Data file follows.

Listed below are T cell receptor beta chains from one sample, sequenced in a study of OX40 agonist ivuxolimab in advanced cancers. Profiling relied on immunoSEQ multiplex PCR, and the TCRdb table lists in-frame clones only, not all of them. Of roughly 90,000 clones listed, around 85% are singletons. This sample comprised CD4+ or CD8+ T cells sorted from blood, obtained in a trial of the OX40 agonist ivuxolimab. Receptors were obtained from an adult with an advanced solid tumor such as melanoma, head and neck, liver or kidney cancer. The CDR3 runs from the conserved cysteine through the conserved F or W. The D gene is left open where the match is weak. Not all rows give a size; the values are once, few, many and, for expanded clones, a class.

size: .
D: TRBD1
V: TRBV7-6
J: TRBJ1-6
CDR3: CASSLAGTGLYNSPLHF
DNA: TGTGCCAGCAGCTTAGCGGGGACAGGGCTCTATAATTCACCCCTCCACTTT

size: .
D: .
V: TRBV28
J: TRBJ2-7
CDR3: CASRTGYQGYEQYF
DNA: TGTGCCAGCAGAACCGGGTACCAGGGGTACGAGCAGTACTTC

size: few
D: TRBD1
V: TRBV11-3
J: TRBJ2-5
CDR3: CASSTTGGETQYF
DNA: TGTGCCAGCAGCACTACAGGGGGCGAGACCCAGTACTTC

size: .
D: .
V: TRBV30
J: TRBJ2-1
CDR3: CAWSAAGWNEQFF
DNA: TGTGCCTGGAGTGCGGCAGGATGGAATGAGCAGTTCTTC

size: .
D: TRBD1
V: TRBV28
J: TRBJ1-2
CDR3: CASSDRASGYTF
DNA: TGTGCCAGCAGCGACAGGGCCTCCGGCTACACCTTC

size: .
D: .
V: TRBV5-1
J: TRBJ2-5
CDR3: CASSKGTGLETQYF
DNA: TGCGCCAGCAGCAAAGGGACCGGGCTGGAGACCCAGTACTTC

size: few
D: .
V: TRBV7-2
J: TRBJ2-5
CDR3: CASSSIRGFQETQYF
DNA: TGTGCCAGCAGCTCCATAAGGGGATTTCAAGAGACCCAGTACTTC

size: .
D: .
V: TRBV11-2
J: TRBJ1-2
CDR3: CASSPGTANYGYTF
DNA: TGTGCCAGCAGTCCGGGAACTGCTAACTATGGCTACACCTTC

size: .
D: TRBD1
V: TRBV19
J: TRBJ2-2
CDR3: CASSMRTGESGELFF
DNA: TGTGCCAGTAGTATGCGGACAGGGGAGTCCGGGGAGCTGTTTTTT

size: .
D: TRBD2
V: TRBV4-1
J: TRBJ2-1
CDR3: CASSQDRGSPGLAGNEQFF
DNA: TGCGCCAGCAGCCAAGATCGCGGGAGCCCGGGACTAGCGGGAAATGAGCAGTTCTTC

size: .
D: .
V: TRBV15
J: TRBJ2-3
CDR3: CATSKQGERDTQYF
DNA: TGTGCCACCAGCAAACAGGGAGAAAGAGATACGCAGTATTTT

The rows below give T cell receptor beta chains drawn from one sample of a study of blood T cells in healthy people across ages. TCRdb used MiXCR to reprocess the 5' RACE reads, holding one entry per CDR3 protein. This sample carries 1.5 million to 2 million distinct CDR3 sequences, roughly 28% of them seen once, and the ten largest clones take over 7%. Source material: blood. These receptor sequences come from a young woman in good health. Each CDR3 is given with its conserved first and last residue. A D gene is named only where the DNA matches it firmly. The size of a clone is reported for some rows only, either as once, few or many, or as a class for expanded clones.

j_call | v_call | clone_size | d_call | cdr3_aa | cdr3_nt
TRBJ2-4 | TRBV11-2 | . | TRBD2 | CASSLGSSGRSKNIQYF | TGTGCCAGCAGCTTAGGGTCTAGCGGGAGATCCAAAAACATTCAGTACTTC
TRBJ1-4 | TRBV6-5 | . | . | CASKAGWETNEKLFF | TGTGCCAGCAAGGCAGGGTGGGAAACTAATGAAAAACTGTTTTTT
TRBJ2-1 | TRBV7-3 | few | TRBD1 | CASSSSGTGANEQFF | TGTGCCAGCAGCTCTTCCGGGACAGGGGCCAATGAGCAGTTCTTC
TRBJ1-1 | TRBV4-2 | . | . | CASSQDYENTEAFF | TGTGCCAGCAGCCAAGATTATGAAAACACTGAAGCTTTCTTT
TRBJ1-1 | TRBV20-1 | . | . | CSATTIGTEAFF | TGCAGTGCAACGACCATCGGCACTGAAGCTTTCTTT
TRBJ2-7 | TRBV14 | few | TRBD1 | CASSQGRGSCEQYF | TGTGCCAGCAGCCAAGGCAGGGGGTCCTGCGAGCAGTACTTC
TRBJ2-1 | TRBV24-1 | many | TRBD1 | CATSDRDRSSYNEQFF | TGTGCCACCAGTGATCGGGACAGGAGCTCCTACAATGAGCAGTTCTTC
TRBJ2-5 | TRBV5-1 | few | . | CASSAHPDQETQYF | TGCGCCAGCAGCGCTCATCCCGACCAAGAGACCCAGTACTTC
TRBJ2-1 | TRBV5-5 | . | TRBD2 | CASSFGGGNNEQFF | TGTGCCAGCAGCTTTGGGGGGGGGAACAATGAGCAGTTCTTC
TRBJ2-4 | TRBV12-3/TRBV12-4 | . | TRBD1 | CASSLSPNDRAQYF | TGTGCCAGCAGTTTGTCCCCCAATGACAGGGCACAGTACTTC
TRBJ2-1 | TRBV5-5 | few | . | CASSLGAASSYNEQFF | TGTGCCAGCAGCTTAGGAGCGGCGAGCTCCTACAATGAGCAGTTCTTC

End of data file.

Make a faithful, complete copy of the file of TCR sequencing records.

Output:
Listed below are T cell receptor beta chains from one sample, sequenced in a study of OX40 agonist ivuxolimab in advanced cancers. Profiling relied on immunoSEQ multiplex PCR, and the TCRdb table lists in-frame clones only, not all of them. Of roughly 90,000 clones listed, around 85% are singletons. This sample comprised CD4+ or CD8+ T cells sorted from blood, obtained in a trial of the OX40 agonist ivuxolimab. Receptors were obtained from an adult with an advanced solid tumor such as melanoma, head and neck, liver or kidney cancer. The CDR3 runs from the conserved cysteine through the conserved F or W. The D gene is left open where the match is weak. Not all rows give a size; the values are once, few, many and, for expanded clones, a class.

size: .
D: TRBD1
V: TRBV7-6
J: TRBJ1-6
CDR3: CASSLAGTGLYNSPLHF
DNA: TGTGCCAGCAGCTTAGCGGGGACAGGGCTCTATAATTCACCCCTCCACTTT

size: .
D: .
V: TRBV28
J: TRBJ2-7
CDR3: CASRTGYQGYEQYF
DNA: TGTGCCAGCAGAACCGGGTACCAGGGGTACGAGCAGTACTTC

size: few
D: TRBD1
V: TRBV11-3
J: TRBJ2-5
CDR3: CASSTTGGETQYF
DNA: TGTGCCAGCAGCACTACAGGGGGCGAGACCCAGTACTTC

size: .
D: .
V: TRBV30
J: TRBJ2-1
CDR3: CAWSAAGWNEQFF
DNA: TGTGCCTGGAGTGCGGCAGGATGGAATGAGCAGTTCTTC

size: .
D: TRBD1
V: TRBV28
J: TRBJ1-2
CDR3: CASSDRASGYTF
DNA: TGTGCCAGCAGCGACAGGGCCTCCGGCTACACCTTC

size: .
D: .
V: TRBV5-1
J: TRBJ2-5
CDR3: CASSKGTGLETQYF
DNA: TGCGCCAGCAGCAAAGGGACCGGGCTGGAGACCCAGTACTTC

size: few
D: .
V: TRBV7-2
J: TRBJ2-5
CDR3: CASSSIRGFQETQYF
DNA: TGTGCCAGCAGCTCCATAAGGGGATTTCAAGAGACCCAGTACTTC

size: .
D: .
V: TRBV11-2
J: TRBJ1-2
CDR3: CASSPGTANYGYTF
DNA: TGTGCCAGCAGTCCGGGAACTGCTAACTATGGCTACACCTTC

size: .
D: TRBD1
V: TRBV19
J: TRBJ2-2
CDR3: CASSMRTGESGELFF
DNA: TGTGCCAGTAGTATGCGGACAGGGGAGTCCGGGGAGCTGTTTTTT

size: .
D: TRBD2
V: TRBV4-1
J: TRBJ2-1
CDR3: CASSQDRGSPGLAGNEQFF
DNA: TGCGCCAGCAGCCAAGATCGCGGGAGCCCGGGACTAGCGGGAAATGAGCAGTTCTTC

size: .
D: .
V: TRBV15
J: TRBJ2-3
CDR3: CATSKQGERDTQYF
DNA: TGTGCCACCAGCAAACAGGGAGAAAGAGATACGCAGTATTTT

The rows below give T cell receptor beta chains drawn from one sample of a study of blood T cells in healthy people across ages. TCRdb used MiXCR to reprocess the 5' RACE reads, holding one entry per CDR3 protein. This sample carries 1.5 million to 2 million distinct CDR3 sequences, roughly 28% of them seen once, and the ten largest clones take over 7%. Source material: blood. These receptor sequences come from a young woman in good health. Each CDR3 is given with its conserved first and last residue. A D gene is named only where the DNA matches it firmly. The size of a clone is reported for some rows only, either as once, few or many, or as a class for expanded clones.

j_call | v_call | clone_size | d_call | cdr3_aa | cdr3_nt
TRBJ2-4 | TRBV11-2 | . | TRBD2 | CASSLGSSGRSKNIQYF | TGTGCCAGCAGCTTAGGGTCTAGCGGGAGATCCAAAAACATTCAGTACTTC
TRBJ1-4 | TRBV6-5 | . | . | CASKAGWETNEKLFF | TGTGCCAGCAAGGCAGGGTGGGAAACTAATGAAAAACTGTTTTTT
TRBJ2-1 | TRBV7-3 | few | TRBD1 | CASSSSGTGANEQFF | TGTGCCAGCAGCTCTTCCGGGACAGGGGCCAATGAGCAGTTCTTC
TRBJ1-1 | TRBV4-2 | . | . | CASSQDYENTEAFF | TGTGCCAGCAGCCAAGATTATGAAAACACTGAAGCTTTCTTT
TRBJ1-1 | TRBV20-1 | . | . | CSATTIGTEAFF | TGCAGTGCAACGACCATCGGCACTGAAGCTTTCTTT
TRBJ2-7 | TRBV14 | few | TRBD1 | CASSQGRGSCEQYF | TGTGCCAGCAGCCAAGGCAGGGGGTCCTGCGAGCAGTACTTC
TRBJ2-1 | TRBV24-1 | many | TRBD1 | CATSDRDRSSYNEQFF | TGTGCCACCAGTGATCGGGACAGGAGCTCCTACAATGAGCAGTTCTTC
TRBJ2-5 | TRBV5-1 | few | . | CASSAHPDQETQYF | TGCGCCAGCAGCGCTCATCCCGACCAAGAGACCCAGTACTTC
TRBJ2-1 | TRBV5-5 | . | TRBD2 | CASSFGGGNNEQFF | TGTGCCAGCAGCTTTGGGGGGGGGAACAATGAGCAGTTCTTC
TRBJ2-4 | TRBV12-3/TRBV12-4 | . | TRBD1 | CASSLSPNDRAQYF | TGTGCCAGCAGTTTGTCCCCCAATGACAGGGCACAGTACTTC
TRBJ2-1 | TRBV5-5 | few | . | CASSLGAASSYNEQFF | TGTGCCAGCAGCTTAGGAGCGGCGAGCTCCTACAATGAGCAGTTCTTC